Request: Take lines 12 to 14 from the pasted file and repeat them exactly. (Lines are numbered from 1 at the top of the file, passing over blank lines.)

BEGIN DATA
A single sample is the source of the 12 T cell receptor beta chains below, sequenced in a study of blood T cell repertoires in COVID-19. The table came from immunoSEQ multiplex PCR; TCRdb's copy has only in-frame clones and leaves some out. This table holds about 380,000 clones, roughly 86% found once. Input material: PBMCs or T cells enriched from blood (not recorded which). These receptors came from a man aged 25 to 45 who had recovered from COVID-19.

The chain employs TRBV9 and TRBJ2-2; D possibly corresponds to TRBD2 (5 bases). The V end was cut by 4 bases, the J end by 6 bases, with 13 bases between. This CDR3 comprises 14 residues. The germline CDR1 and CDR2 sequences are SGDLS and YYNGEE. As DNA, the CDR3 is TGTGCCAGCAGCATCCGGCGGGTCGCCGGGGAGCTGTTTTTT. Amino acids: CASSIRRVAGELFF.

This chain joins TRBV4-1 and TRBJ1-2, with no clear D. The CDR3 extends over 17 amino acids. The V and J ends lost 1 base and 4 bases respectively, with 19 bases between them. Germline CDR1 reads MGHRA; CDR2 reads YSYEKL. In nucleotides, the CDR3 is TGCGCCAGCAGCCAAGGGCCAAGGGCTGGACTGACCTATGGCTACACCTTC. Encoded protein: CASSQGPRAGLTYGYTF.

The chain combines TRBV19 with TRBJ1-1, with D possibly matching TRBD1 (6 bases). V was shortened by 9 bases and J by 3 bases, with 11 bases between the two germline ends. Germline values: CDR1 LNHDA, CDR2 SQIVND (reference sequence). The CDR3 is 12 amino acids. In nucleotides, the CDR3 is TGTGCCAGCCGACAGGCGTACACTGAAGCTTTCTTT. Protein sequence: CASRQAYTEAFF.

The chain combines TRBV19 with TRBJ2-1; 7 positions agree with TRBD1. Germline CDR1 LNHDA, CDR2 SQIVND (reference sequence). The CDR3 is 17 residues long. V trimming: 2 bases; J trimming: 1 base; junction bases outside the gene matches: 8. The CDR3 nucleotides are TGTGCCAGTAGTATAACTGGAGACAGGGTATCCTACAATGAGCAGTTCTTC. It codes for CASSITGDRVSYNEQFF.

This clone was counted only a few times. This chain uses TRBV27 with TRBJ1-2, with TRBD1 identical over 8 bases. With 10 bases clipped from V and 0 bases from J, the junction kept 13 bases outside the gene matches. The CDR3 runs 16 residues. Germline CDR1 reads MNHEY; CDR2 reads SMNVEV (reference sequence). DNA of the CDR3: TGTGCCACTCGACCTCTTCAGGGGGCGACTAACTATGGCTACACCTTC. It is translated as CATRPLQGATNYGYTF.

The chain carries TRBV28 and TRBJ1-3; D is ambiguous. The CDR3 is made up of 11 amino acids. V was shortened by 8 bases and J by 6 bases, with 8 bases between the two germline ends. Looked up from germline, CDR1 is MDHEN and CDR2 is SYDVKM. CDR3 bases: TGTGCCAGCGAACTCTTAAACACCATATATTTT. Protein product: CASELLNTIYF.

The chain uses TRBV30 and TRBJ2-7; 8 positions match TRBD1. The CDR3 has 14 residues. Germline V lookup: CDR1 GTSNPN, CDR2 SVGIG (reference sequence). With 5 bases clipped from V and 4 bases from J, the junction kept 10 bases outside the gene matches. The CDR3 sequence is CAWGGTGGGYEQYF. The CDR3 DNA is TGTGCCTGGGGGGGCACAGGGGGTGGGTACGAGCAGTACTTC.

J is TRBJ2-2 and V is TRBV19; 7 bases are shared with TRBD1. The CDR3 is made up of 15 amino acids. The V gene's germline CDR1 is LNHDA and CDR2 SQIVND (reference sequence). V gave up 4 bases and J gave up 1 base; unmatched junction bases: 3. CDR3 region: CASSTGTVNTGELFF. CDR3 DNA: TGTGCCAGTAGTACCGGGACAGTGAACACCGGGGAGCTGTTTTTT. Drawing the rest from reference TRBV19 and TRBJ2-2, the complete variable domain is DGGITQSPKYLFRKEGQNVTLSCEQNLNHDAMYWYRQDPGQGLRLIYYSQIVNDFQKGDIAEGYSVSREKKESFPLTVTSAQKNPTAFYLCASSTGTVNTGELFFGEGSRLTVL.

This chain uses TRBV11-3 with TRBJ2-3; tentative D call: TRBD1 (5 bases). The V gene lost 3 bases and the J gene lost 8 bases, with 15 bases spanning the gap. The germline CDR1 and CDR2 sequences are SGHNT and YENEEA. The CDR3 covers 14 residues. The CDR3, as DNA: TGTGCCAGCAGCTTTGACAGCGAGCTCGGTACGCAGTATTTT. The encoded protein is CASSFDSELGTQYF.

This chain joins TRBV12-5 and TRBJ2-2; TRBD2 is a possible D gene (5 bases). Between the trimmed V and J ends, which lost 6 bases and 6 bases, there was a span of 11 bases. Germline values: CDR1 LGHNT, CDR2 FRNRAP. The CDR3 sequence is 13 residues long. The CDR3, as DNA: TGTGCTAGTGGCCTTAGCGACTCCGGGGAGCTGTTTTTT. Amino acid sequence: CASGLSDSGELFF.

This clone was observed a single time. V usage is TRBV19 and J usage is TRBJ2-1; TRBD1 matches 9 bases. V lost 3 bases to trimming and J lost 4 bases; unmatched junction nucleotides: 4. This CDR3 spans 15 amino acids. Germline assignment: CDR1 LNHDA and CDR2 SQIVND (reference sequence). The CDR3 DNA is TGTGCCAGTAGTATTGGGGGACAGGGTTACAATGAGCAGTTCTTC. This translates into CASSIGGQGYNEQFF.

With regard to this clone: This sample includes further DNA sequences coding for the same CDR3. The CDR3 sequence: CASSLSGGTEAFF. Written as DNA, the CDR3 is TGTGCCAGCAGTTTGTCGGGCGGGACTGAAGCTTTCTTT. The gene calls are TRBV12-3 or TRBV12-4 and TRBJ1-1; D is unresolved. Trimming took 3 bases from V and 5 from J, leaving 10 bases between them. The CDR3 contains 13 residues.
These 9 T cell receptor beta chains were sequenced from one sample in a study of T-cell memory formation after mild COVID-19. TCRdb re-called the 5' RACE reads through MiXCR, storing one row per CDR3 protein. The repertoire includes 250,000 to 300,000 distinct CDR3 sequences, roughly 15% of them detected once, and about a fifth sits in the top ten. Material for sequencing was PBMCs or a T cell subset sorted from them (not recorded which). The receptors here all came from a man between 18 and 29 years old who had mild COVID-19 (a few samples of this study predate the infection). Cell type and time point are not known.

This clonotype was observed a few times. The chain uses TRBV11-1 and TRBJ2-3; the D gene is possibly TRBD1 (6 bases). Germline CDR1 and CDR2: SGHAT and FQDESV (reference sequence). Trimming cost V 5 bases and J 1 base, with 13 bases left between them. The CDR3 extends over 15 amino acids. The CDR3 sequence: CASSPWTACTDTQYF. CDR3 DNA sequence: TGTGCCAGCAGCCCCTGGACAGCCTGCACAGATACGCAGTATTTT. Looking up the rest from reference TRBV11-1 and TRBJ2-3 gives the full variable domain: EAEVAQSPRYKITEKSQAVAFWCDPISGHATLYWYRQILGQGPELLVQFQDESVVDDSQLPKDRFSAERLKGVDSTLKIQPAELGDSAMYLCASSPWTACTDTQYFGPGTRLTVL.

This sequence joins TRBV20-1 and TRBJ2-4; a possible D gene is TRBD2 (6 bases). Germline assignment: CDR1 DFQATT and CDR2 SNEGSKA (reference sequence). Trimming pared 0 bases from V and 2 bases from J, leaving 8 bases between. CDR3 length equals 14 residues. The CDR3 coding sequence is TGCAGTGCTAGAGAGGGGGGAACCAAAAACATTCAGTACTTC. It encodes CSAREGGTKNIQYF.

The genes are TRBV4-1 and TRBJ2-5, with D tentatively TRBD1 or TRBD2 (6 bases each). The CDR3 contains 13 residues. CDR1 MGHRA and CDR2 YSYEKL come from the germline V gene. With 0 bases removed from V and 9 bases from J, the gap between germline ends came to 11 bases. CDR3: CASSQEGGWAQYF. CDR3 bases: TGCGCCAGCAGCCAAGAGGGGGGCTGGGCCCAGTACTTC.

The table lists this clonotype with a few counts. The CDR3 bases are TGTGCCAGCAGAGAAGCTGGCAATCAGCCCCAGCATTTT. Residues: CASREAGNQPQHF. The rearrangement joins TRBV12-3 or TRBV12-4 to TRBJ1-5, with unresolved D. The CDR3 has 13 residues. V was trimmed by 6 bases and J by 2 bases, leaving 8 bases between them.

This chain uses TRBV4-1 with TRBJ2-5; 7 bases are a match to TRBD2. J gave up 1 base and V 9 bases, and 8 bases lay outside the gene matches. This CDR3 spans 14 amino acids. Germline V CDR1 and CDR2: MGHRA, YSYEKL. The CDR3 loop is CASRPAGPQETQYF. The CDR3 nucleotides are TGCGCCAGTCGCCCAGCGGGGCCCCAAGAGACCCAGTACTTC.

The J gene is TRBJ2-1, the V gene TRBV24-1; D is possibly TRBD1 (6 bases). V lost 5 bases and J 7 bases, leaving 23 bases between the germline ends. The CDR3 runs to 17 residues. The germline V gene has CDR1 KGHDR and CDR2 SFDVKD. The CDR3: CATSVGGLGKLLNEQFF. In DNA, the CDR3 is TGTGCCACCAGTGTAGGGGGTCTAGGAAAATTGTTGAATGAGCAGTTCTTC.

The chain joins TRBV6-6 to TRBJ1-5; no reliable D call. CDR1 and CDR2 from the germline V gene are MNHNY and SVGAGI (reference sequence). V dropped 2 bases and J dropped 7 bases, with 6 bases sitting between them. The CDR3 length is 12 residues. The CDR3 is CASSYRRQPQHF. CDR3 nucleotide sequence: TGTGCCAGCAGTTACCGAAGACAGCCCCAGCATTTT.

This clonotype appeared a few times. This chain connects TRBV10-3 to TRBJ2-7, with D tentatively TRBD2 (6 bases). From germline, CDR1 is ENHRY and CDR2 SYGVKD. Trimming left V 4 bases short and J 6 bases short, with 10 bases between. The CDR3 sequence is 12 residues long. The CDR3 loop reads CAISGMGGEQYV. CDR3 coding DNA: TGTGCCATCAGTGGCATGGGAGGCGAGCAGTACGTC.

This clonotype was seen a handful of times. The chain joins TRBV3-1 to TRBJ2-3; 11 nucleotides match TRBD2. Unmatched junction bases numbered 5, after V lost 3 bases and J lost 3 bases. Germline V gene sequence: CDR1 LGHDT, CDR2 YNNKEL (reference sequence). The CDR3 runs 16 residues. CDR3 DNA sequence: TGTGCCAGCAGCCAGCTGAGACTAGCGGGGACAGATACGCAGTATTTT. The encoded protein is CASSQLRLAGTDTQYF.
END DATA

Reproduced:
This clone was observed a single time. V usage is TRBV19 and J usage is TRBJ2-1; TRBD1 matches 9 bases. V lost 3 bases to trimming and J lost 4 bases; unmatched junction nucleotides: 4. This CDR3 spans 15 amino acids. Germline assignment: CDR1 LNHDA and CDR2 SQIVND (reference sequence). The CDR3 DNA is TGTGCCAGTAGTATTGGGGGACAGGGTTACAATGAGCAGTTCTTC. This translates into CASSIGGQGYNEQFF.

With regard to this clone: This sample includes further DNA sequences coding for the same CDR3. The CDR3 sequence: CASSLSGGTEAFF. Written as DNA, the CDR3 is TGTGCCAGCAGTTTGTCGGGCGGGACTGAAGCTTTCTTT. The gene calls are TRBV12-3 or TRBV12-4 and TRBJ1-1; D is unresolved. Trimming took 3 bases from V and 5 from J, leaving 10 bases between them. The CDR3 contains 13 residues.
These 9 T cell receptor beta chains were sequenced from one sample in a study of T-cell memory formation after mild COVID-19. TCRdb re-called the 5' RACE reads through MiXCR, storing one row per CDR3 protein. The repertoire includes 250,000 to 300,000 distinct CDR3 sequences, roughly 15% of them detected once, and about a fifth sits in the top ten. Material for sequencing was PBMCs or a T cell subset sorted from them (not recorded which). The receptors here all came from a man between 18 and 29 years old who had mild COVID-19 (a few samples of this study predate the infection). Cell type and time point are not known.